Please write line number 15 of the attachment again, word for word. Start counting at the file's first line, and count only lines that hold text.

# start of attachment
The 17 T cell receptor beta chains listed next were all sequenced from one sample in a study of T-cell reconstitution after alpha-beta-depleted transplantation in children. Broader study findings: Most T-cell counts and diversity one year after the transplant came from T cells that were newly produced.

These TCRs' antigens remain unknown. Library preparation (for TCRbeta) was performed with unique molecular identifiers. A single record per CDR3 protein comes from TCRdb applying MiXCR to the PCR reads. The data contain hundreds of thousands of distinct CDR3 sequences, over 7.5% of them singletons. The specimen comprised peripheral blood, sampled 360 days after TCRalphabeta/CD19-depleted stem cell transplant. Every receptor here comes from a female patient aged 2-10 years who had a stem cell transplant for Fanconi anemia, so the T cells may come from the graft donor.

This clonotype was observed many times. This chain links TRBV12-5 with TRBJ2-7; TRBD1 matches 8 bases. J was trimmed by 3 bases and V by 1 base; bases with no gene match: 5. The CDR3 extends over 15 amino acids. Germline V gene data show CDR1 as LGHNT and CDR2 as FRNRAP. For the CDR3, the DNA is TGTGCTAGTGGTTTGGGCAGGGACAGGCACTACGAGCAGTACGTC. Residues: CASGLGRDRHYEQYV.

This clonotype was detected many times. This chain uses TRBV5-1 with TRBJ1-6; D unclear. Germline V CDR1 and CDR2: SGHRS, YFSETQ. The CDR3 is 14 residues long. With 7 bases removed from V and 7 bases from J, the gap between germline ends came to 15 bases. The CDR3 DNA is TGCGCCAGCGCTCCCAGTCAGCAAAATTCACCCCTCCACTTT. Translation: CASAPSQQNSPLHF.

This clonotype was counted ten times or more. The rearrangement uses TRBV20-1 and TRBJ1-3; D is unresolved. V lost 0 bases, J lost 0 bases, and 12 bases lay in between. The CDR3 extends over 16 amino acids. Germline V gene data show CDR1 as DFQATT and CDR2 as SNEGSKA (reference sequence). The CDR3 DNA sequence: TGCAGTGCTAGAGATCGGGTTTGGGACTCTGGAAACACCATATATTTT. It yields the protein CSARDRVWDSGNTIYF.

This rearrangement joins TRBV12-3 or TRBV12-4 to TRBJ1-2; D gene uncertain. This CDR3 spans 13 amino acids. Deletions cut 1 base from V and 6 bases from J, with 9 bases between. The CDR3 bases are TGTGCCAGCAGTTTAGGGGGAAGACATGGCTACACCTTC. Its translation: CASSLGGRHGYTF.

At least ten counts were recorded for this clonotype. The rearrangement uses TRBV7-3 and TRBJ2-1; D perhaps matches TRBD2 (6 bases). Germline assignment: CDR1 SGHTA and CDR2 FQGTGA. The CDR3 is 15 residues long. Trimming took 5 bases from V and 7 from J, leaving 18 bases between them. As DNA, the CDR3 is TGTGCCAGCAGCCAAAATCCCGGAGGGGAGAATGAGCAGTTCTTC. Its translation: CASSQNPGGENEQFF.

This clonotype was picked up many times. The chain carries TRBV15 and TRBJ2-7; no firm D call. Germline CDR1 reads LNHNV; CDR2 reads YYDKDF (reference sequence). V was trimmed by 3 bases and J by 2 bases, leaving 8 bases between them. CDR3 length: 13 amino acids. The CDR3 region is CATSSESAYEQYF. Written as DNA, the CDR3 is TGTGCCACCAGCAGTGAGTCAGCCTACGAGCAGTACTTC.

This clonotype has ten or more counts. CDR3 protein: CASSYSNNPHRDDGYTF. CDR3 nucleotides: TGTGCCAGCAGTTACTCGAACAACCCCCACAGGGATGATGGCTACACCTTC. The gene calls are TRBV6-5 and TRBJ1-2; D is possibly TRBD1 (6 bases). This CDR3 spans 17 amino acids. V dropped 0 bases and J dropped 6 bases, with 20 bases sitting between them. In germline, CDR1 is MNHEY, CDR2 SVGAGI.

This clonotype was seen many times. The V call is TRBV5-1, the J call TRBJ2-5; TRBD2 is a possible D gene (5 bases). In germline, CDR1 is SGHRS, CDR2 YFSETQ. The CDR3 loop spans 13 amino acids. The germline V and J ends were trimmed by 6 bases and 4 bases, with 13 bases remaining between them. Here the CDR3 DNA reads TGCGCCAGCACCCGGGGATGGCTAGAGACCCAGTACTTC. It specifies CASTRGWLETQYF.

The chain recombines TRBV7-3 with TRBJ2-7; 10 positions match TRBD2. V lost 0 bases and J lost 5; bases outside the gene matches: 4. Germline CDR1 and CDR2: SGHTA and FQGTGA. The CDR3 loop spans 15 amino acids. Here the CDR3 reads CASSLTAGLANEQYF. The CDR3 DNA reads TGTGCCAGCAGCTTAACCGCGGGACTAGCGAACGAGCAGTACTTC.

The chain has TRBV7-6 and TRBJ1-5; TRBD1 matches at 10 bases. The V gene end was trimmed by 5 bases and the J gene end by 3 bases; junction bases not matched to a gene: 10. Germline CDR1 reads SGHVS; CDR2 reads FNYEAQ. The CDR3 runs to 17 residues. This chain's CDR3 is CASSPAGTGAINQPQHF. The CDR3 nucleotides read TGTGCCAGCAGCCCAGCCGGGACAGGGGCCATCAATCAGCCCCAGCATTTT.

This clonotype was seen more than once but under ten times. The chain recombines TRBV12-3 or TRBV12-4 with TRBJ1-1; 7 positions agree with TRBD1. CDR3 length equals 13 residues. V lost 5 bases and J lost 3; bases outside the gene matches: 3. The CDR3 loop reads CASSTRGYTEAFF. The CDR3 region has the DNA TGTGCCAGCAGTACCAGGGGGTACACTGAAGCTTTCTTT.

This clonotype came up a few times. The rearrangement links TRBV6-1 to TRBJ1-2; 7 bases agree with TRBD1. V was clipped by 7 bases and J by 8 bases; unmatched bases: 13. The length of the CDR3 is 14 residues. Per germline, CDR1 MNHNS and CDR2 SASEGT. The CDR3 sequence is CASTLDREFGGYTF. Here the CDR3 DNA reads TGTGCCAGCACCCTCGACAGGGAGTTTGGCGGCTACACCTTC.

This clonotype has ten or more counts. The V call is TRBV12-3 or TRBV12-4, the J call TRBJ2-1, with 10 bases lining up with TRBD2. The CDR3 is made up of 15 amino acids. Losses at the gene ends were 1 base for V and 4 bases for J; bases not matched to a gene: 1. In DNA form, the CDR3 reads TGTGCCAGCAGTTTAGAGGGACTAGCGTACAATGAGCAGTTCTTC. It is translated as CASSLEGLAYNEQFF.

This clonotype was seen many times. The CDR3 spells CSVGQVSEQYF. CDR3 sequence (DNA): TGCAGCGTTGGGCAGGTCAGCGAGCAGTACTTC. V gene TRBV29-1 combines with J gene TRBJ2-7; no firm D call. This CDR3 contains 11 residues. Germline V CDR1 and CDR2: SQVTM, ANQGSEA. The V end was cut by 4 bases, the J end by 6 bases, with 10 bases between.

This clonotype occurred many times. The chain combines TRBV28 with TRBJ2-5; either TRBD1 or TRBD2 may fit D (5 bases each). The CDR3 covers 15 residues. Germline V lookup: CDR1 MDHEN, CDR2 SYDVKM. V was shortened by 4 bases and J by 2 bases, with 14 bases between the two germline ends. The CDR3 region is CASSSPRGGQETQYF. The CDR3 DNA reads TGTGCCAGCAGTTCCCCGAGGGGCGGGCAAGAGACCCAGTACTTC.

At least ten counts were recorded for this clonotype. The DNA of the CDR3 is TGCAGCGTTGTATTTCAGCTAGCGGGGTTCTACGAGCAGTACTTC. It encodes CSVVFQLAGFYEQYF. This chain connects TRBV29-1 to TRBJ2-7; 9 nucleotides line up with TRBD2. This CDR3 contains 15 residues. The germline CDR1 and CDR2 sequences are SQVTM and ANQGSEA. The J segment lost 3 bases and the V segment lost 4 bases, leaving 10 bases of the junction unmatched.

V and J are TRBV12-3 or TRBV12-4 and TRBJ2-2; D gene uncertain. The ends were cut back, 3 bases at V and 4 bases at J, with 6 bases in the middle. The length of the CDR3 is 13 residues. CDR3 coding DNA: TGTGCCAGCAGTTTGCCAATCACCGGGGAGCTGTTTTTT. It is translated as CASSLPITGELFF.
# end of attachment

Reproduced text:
This clonotype has ten or more counts. The V call is TRBV12-3 or TRBV12-4, the J call TRBJ2-1, with 10 bases lining up with TRBD2. The CDR3 is made up of 15 amino acids. Losses at the gene ends were 1 base for V and 4 bases for J; bases not matched to a gene: 1. In DNA form, the CDR3 reads TGTGCCAGCAGTTTAGAGGGACTAGCGTACAATGAGCAGTTCTTC. It is translated as CASSLEGLAYNEQFF.